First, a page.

The new surge in Chinese investment comes after a brief 2011-2017 dalliance with Western engagement, a gambit which aimed to lessen the country’s dependence on China. That reliance grew ever stronger when Myanmar was subjected to Western sanctions and boycotts first imposed in the 1990s.
China-Myanmar relations have now come full circle, and there is little the West can or seems willing to do about it. But all that glitters is not gold, as Myanmar is beginning to see.
Most notably, there are concerns that the terms of Chinese lending could result in a sovereignty-eroding debt trap. Myanmar’s foreign exchange reserves totaled $6.35 billion in 2018, while the total national debt was estimated at around $10 billion. Of that, $4 billion is reportedly owed to China.
More BRI projects would mean more loans and even heavier financial dependence on Beijing. Meanwhile, a fragile, illiquid and largely backward banking sector, controlled by a small number of so-called military “cronies”, make Myanmar especially vulnerable to unregulated foreign capital flows.
Authorities are having enough trouble just managing the surge in Chinese tourism.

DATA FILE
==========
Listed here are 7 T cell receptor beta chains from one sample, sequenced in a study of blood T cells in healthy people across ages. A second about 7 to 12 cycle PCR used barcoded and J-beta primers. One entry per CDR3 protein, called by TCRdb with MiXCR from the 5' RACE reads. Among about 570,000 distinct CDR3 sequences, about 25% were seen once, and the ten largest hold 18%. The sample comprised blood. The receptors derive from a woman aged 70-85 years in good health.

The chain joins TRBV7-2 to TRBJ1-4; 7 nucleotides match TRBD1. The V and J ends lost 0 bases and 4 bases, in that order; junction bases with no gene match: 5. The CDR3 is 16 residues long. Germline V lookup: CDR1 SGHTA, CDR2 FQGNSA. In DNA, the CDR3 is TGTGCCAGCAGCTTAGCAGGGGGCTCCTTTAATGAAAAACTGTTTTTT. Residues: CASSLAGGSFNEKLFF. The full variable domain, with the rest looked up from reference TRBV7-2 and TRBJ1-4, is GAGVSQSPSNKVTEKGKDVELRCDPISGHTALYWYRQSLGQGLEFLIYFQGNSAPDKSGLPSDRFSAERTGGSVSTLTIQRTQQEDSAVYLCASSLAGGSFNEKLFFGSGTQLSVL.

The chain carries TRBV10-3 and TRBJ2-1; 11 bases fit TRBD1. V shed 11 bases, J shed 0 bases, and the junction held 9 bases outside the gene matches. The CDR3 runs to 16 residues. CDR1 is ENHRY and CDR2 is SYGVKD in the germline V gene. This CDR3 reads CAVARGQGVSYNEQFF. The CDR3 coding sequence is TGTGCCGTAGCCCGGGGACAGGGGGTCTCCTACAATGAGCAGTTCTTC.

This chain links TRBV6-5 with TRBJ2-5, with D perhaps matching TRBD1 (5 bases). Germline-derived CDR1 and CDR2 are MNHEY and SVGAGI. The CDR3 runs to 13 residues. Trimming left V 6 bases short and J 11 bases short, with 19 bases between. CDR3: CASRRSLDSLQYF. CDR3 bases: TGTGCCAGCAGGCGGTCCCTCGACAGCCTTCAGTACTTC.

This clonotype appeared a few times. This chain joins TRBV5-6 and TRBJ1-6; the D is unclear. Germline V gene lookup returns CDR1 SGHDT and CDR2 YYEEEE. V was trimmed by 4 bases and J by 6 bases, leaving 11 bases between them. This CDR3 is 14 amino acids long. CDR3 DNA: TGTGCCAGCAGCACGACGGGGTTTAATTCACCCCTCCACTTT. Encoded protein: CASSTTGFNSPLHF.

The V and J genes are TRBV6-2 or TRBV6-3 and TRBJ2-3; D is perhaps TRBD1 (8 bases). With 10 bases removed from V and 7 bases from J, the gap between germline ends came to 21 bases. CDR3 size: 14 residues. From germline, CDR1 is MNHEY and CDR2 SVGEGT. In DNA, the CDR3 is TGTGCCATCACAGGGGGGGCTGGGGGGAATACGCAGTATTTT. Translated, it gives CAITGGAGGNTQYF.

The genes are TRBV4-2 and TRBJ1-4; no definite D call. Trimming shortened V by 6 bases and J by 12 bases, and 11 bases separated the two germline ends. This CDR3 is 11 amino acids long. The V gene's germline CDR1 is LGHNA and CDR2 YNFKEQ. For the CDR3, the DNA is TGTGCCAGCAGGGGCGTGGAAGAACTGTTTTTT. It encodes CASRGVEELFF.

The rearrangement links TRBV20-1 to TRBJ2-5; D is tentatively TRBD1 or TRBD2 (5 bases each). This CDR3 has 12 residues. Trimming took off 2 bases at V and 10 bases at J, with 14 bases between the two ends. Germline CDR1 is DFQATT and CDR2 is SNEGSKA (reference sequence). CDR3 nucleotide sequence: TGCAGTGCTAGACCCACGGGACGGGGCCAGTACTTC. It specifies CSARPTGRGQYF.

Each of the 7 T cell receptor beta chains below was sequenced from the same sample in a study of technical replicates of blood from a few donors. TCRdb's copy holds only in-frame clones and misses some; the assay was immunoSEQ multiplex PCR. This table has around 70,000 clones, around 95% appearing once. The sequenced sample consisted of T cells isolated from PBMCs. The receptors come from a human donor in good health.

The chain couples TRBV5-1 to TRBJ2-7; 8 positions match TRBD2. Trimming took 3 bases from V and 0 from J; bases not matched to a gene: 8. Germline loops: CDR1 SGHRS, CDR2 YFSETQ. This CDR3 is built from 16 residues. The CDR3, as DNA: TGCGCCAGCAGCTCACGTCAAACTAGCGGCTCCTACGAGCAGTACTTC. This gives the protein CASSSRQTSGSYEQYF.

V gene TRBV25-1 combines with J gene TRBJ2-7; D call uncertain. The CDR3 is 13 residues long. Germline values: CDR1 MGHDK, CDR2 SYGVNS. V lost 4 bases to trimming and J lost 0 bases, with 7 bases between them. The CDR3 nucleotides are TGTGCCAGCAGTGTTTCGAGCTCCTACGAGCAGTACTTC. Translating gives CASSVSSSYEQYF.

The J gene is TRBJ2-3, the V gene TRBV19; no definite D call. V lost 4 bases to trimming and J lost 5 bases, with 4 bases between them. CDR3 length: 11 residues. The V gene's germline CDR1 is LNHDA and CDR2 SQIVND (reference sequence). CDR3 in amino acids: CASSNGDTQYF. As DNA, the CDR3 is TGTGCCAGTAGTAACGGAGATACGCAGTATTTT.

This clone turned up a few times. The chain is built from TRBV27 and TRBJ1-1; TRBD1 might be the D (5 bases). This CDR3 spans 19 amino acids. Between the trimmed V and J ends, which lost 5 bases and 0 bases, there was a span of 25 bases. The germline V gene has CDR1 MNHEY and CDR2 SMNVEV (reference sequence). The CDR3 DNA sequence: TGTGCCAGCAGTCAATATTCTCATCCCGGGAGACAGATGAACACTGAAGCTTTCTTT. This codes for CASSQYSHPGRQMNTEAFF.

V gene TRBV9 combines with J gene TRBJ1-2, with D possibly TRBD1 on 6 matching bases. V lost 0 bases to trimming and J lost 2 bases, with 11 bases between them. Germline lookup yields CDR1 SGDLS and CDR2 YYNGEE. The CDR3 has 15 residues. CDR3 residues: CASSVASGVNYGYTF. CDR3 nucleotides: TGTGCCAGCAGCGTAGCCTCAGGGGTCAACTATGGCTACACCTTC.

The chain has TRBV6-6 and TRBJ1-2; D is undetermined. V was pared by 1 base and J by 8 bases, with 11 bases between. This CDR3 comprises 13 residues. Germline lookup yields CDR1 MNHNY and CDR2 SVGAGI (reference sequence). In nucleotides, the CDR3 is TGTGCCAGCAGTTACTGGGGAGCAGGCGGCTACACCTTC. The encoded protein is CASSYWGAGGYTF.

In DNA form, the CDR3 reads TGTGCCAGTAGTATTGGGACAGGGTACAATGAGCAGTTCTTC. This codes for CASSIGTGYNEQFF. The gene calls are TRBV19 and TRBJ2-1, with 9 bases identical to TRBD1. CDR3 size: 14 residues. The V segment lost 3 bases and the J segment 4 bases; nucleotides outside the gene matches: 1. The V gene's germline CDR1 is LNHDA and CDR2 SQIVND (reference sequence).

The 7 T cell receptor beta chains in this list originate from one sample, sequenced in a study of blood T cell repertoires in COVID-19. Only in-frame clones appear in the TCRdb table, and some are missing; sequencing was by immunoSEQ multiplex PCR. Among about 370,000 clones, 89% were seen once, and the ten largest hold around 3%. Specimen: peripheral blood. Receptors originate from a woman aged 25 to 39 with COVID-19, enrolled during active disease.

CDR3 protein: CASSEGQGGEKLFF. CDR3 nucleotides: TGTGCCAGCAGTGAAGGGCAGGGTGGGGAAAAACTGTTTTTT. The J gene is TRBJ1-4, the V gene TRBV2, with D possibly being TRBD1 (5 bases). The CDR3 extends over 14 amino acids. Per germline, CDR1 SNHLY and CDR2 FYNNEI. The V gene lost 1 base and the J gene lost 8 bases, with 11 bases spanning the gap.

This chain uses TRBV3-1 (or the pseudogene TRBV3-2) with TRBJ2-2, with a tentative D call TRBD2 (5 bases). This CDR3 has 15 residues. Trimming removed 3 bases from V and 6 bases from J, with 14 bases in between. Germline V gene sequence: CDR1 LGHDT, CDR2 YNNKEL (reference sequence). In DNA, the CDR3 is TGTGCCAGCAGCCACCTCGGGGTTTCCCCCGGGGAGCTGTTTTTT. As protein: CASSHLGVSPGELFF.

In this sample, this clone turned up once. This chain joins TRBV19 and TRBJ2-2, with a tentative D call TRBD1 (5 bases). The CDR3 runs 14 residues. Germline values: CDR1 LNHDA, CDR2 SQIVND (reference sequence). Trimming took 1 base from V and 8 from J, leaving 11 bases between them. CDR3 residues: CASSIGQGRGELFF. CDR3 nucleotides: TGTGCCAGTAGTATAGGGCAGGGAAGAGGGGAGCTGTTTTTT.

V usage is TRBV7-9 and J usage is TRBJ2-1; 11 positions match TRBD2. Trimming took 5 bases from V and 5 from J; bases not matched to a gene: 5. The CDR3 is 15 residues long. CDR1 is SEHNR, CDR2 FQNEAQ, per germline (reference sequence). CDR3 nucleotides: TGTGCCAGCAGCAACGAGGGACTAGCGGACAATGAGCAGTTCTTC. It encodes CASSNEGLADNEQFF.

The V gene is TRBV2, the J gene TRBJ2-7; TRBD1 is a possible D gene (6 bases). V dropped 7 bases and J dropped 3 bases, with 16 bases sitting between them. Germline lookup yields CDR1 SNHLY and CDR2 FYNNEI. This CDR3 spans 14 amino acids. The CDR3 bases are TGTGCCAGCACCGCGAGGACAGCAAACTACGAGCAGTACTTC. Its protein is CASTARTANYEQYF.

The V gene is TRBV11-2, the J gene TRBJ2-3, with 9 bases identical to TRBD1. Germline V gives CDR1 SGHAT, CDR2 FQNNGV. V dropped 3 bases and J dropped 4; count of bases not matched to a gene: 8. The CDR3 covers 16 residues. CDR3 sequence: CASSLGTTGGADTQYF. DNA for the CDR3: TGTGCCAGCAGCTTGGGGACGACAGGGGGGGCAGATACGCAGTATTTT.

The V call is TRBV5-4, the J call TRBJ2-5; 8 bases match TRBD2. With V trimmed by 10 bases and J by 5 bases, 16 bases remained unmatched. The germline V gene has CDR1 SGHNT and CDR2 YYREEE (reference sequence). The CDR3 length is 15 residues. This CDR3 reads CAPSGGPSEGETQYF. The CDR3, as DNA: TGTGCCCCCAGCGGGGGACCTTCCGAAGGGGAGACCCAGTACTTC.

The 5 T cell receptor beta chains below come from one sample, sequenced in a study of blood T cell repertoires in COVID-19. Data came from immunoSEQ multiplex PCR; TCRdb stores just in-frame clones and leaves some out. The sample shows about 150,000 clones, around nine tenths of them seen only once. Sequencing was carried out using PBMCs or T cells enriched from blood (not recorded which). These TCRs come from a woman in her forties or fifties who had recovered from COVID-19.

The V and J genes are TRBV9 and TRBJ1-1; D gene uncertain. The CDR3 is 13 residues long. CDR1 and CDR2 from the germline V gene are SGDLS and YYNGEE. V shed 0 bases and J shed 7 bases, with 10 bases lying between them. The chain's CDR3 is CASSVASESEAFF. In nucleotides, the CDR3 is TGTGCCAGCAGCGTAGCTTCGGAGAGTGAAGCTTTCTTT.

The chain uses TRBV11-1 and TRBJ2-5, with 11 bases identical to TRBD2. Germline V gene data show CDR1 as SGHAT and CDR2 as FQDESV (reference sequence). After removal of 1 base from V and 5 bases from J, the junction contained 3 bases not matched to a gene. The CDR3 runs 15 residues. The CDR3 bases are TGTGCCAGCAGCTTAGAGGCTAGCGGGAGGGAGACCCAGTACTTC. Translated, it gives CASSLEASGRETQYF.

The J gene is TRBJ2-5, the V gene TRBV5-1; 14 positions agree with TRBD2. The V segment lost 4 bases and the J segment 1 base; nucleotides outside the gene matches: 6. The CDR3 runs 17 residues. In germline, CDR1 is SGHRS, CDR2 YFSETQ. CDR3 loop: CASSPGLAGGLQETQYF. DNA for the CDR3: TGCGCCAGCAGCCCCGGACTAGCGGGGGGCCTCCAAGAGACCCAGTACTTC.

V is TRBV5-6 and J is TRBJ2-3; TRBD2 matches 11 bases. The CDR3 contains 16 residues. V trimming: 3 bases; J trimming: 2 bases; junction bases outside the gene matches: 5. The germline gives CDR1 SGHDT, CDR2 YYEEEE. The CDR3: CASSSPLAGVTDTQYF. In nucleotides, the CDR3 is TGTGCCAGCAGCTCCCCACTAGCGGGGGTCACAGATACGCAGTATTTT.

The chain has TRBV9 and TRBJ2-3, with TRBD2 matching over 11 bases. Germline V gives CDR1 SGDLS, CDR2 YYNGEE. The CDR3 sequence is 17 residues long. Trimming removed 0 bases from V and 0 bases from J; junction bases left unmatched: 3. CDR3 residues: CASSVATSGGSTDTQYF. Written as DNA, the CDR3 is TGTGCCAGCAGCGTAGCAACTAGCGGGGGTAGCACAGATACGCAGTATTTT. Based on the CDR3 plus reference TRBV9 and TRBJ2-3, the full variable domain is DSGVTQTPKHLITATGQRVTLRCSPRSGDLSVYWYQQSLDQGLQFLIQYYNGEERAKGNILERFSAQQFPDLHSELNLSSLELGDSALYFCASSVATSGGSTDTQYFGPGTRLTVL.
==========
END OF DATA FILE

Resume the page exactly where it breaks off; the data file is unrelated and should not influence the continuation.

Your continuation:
In June, Business License Department Director Myo Win Nyun found it necessary to publicly state that action had to be taken against so-called “zero-dollar tourism.”
The practice, seen in neighboring Thailand, involves Chinese tourists booking package tours that only patronize hotels, restaurants and retail shops connected to China-based tour operators and therefore offer little trickle down to Myanmar operators and vendors.
In January, nearly 42,000 Chinese tourists arrived in Myanmar, more than double the 20,717 in 2018. Last year, Chinese travelers accounted for 297,400 of the 3.55 million who visited Myanmar, making them the largest national group among foreign tourists.